It was standing room only on Saturday, May 23, 2015 as the National Sporting Library and Museum in Middleburg, VA hosted The Dynamic Role of Lady Masters: A Foxhunting Roundtable. The lack of available seats was a testament to the interest in, and support of, women’s roles in North American foxhunting, as women vastly outnumber men in the modern hunt field. Yet, while the population of women Masters of Foxhounds has grown steadily over the last thirty years, the number of women Masters is decidedly not in proportion to the number of women foxhunters.
Co-chaired by Vivienne Warren of Orange County Hounds (VA) and Penny Denegre, MFH Middleburg Hunt (VA), the panel featured Masters Daphne Wood (Live Oak Hounds, FL), Joyce Fendley (Casanova Hunt, VA), Denegre, Marion Thorne (Genesee Valley Hunt, NY), and Lynn Lloyd (Red Rocks Hounds, NV) and was moderated by former MFHA President and current MFH of the London Hunt (Ontario), Dr. John McDonald.
Guided by McDonald’s inquiries, a lively and candid discussion addressing the role of women as Masters ensued, with each panelist offering insightful wisdom based on their individual experiences. One theme rang true throughout the dialogue: Being female was not a factor foremost in their minds when they assumed their Masterships.
“I wasn’t motivated to become a Master as a woman, but as a foxhunter,” said Marion Thorne. “I became a whipper-in, then honorary huntsman. I realized I had to become Master in order to manage my hunt.”
Joyce Fendley echoed Thorne’s sentiments, stating “I wasn’t motivated to become a Master; I first started as a field master and long-serving Masters brought me on. I do it because I love to hunt.”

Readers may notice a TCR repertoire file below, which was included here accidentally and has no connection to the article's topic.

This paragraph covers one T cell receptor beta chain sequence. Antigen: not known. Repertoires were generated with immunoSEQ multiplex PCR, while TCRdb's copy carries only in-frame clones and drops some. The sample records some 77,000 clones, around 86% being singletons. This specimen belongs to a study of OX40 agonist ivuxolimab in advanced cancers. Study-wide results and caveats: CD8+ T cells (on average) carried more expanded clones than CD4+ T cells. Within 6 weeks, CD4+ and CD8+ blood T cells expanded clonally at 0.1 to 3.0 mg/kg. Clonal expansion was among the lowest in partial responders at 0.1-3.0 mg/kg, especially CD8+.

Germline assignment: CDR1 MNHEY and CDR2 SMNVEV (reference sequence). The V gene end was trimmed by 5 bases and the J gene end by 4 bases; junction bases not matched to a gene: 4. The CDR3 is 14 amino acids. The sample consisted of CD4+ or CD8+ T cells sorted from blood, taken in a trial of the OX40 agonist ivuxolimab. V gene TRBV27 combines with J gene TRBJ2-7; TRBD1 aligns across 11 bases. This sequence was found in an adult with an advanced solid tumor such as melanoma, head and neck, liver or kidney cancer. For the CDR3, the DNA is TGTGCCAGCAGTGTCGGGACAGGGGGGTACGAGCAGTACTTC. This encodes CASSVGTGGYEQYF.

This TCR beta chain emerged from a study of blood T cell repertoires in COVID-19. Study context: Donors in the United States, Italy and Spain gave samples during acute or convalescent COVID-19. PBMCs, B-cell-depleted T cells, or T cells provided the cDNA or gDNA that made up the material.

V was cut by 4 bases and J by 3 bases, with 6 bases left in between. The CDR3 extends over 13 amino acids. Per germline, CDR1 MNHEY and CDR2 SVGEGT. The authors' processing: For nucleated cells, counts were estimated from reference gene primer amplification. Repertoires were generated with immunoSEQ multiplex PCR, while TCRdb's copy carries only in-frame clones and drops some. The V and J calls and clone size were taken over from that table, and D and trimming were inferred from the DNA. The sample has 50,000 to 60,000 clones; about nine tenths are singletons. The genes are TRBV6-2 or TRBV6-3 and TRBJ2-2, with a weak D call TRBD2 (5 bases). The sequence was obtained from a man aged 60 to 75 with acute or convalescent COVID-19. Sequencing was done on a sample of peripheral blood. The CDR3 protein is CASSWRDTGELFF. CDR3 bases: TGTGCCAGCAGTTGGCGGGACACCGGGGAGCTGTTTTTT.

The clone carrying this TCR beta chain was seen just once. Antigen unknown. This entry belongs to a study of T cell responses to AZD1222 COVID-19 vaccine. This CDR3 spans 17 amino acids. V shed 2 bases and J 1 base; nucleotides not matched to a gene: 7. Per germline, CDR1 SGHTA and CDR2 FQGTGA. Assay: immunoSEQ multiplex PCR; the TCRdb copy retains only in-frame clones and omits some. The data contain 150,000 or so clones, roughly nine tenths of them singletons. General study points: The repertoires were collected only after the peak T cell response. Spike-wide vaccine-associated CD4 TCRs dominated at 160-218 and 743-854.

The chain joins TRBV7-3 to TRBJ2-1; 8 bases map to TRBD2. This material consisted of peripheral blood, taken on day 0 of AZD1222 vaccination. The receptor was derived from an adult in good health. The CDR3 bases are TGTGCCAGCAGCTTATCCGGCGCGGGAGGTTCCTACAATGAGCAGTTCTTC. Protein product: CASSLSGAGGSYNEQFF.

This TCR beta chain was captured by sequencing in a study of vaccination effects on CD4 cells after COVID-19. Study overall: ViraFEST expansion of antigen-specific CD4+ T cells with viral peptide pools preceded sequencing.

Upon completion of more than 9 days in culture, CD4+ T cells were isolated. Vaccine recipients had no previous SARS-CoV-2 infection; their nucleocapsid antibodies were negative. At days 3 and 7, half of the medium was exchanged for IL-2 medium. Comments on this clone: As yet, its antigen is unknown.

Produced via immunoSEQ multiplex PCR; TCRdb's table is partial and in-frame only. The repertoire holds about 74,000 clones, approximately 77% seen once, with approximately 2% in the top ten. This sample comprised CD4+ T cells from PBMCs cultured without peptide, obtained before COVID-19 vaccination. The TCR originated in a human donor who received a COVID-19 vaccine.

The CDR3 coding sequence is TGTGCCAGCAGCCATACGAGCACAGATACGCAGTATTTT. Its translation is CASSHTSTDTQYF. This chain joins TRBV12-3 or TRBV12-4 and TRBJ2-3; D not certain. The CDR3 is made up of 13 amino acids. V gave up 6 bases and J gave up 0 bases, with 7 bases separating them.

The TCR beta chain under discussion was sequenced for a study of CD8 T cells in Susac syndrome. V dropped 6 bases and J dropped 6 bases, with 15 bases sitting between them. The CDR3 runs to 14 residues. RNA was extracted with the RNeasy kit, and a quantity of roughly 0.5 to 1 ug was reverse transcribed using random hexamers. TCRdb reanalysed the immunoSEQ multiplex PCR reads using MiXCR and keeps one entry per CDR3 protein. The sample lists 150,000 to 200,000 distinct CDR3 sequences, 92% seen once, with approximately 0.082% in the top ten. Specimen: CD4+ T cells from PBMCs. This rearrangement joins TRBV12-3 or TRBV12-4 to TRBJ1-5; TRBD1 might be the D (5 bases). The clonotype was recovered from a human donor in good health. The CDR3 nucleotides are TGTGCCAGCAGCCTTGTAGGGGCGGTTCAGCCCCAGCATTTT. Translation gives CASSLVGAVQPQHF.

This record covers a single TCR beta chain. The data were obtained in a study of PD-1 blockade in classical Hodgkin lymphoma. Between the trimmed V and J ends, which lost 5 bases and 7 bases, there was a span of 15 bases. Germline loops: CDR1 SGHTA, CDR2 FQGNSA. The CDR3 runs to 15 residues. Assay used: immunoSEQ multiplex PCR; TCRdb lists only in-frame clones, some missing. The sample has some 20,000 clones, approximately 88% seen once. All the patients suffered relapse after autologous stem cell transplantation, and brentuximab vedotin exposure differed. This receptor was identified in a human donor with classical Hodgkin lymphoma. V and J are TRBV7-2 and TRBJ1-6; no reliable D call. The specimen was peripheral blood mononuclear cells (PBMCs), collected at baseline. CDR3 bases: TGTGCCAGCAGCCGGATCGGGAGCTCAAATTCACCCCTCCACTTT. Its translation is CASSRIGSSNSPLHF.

Yet in spite of how these talented MFHs view their ascendency to their leadership roles, they readily admitted that at times, being female has presented particular challenges.
“There are special challenges to ‘lady anythings’,” explained Penny Denegre as the audience nodded in agreement. “Foxhunting has been run by men for a long time, some of whom can be characterized as ‘good old boys’, which can create inherent difficulties in a woman’s leadership role and they may refer to us as something other than ladies.”
When the panel was asked if they felt any managerial duties were better suited to women, Daphne Wood piped up, offering, “Women have unique problem solving traits. If there is a real problem, the male Joint Master will send you, the woman, to deal with it.”
“Men are given respect and women have to earn it,” said Wood. “In 1976 women were not invited to the annual Master’s Dinner, which is unimaginable now.” She continued, “You have to be good at humble pie and admitting when you’ve screwed up; if you’re with a good pack, things can get unpleasant with landowners, and women are good at calming things down and managing problems.”
“What’s the best way to meet landowners?” asked Fendley. “Look around. Observe. Circumvent things that didn’t work."
“Once the cowboys came on board with foxhunting, they were impressed that a woman could do all of that,” quipped Lynn Lloyd, referring to her pack which hunts vast, open territory in Nevada. (A sign at the Red Rocks kennels reads “So You Think You Can Ride?”)
Lloyd continued, “Being a Master influences all facets of your life and gives you more confidence in other areas of your life,” to which her colleagues agreed.
“It permeates every part of life,” Thorne said. “You see other women doing it— take the passion and the responsibility and move forward in order to seek women with the talent and ability to do the job.”